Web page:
H4cked off: Work from home? Couldn't Yahoo just work on Ymail?

By Graeme Burton
26 Feb 2013 View Comments
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That means that people automatically go to Google not just to search for something - web pages - but information that all ties together. Together, these separate services have become greater than the sum of their parts: maps, images, videos, pictures, and all presented in context, too.

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What is more, it retains its lead by making sure that it does all this better than anyone else, on more platforms than other companies, and ensuring that its services are tested across multiple devices, operating systems and browsers. Very often they will work flexibly, too, with or without Javascript, for example.

Wanna run Gmail on your old Nokia Symbian smartphone? No problem, Google's got a good app for that. Yahoo hasn't.

But nor has Yahoo tested Ymail across the full range of browsers, or tested it over shonky wireless connections, or on sub-optimal equipment (or even just office PCs throttled by security software and other corporate-imposed performance restrictions).

Yahoo's semi-captive installed base with Ymail is quite possibly the only reason why most of its users ever "hit" any of its other real estate. Yet Yahoo's recent "refresh" of Ymail left it slower and more unreliable than ever. It only runs on the standard browsers and if you're not running Javascript, you're not going to be able to run Ymail.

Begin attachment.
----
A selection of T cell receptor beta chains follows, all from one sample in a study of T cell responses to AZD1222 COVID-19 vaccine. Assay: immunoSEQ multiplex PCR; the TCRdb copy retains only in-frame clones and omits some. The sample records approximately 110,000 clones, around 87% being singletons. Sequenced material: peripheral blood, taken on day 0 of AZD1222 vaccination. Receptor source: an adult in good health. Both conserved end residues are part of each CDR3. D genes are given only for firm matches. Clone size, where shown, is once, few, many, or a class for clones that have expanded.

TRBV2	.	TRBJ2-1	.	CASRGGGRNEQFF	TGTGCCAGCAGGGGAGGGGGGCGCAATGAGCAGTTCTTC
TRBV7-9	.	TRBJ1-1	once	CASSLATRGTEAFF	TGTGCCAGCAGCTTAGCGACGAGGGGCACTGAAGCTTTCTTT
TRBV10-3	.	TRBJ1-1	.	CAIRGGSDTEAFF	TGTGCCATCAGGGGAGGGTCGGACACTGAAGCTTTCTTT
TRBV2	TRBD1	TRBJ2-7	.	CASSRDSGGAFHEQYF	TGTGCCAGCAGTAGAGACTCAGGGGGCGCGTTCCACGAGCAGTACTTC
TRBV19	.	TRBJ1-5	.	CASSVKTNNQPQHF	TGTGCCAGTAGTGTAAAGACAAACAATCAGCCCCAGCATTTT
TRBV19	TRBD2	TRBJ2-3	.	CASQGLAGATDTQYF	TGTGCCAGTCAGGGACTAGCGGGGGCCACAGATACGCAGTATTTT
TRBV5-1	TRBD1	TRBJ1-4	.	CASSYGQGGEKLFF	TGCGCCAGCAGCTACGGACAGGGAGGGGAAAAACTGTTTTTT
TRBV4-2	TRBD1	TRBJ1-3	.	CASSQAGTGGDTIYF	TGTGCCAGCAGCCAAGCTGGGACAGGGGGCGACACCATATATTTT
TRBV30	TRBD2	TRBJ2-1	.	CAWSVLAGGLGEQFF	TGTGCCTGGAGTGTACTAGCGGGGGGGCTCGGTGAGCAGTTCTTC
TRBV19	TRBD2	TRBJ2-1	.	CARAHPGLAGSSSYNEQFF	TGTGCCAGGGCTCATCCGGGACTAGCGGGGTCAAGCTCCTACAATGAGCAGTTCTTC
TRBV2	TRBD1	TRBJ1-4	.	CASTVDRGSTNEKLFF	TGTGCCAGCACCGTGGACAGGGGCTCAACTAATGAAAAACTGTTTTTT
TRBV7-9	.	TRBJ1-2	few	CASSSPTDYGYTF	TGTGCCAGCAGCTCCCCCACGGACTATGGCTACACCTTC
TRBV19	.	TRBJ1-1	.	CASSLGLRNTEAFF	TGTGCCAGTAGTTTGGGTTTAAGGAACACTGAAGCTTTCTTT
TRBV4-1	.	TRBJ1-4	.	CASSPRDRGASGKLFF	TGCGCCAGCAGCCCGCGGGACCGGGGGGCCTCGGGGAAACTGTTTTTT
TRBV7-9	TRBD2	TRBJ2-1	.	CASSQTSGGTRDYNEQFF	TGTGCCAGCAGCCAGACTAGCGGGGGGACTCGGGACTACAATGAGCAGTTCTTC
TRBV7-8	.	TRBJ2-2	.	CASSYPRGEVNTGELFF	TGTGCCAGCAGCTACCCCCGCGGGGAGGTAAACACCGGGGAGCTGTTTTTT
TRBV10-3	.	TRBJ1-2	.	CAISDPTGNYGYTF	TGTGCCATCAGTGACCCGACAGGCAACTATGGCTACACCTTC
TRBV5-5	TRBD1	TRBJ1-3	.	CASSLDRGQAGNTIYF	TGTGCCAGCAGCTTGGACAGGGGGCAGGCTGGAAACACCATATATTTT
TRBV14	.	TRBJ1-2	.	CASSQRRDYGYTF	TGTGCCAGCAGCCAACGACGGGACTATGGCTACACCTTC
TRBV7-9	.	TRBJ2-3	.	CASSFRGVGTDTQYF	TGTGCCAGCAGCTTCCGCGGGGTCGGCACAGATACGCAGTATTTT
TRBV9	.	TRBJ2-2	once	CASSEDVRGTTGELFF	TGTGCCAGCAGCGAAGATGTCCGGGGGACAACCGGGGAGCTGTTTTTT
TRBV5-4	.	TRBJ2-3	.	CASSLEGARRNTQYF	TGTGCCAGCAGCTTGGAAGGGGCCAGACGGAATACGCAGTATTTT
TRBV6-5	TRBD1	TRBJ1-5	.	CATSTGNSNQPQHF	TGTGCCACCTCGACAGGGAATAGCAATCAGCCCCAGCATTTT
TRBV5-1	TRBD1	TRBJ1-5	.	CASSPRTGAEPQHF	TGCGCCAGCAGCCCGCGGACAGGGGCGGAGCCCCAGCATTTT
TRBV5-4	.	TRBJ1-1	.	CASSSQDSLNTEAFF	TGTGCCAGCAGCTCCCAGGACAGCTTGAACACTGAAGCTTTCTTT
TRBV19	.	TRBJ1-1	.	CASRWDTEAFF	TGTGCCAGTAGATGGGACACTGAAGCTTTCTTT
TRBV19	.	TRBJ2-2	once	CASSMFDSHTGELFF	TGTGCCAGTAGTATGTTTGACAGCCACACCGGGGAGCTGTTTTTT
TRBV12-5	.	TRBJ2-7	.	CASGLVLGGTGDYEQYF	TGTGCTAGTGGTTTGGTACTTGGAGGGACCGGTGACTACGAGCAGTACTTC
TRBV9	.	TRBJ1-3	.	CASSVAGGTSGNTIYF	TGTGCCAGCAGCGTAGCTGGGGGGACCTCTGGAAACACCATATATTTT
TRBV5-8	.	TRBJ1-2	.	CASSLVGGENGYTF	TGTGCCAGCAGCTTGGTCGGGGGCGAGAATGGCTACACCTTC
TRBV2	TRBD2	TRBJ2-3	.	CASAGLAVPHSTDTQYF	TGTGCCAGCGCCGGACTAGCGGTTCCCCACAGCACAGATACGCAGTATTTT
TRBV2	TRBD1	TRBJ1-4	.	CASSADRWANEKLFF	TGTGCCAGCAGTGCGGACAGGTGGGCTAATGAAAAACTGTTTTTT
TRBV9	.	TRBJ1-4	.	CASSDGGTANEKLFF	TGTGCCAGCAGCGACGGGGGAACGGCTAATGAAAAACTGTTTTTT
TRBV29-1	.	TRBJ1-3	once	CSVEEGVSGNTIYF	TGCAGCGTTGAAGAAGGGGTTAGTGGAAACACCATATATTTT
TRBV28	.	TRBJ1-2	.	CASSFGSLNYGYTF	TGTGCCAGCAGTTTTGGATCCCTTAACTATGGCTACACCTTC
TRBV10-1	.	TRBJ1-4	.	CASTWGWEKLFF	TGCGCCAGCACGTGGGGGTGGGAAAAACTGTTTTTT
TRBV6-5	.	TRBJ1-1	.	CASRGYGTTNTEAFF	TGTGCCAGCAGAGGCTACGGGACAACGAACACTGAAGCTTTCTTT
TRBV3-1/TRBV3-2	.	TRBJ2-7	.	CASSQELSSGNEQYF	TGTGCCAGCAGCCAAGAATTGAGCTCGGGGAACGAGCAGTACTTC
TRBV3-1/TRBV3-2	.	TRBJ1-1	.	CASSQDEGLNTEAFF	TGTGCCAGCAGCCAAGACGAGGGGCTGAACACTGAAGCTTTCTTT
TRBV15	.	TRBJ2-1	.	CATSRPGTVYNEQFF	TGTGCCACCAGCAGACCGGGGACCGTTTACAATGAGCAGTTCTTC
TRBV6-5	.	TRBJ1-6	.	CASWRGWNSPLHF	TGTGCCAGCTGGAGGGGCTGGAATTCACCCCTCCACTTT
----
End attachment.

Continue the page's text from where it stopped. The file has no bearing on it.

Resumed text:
Of course, it's unfair to damn a new CEO purely on the strength of his or her first six or so months in office.

But ploughing on with the "media company" strategy, as Mayer has asserted, is just a continuation of the failed strategy that saw Yahoo comprehensively eclipsed in the first place. There are any number of media companies that offer considerably better media than Yahoo, and it does not have the know-how or channels to market to be anything other than a niche player in media.

Instead, it needs to go back to its roots. It needs to re-establish its credentials as a search company and branch out from there - follow the Google template, then offer an alternative.

It needs to start providing some real competition to Google in the monopoly that Yahoo's insouciance and reluctance to defend the very business that it pioneered handed to Google.

After all, wasn't the real purpose of bringing Mayer on board at Yahoo (at no great expense) to bring with it all the distilled wisdom she learnt and applied at Google?

Indeed, if Yahoo really wanted to focus on "media", wouldn't it have made sense to have recruited someone from that sector instead?

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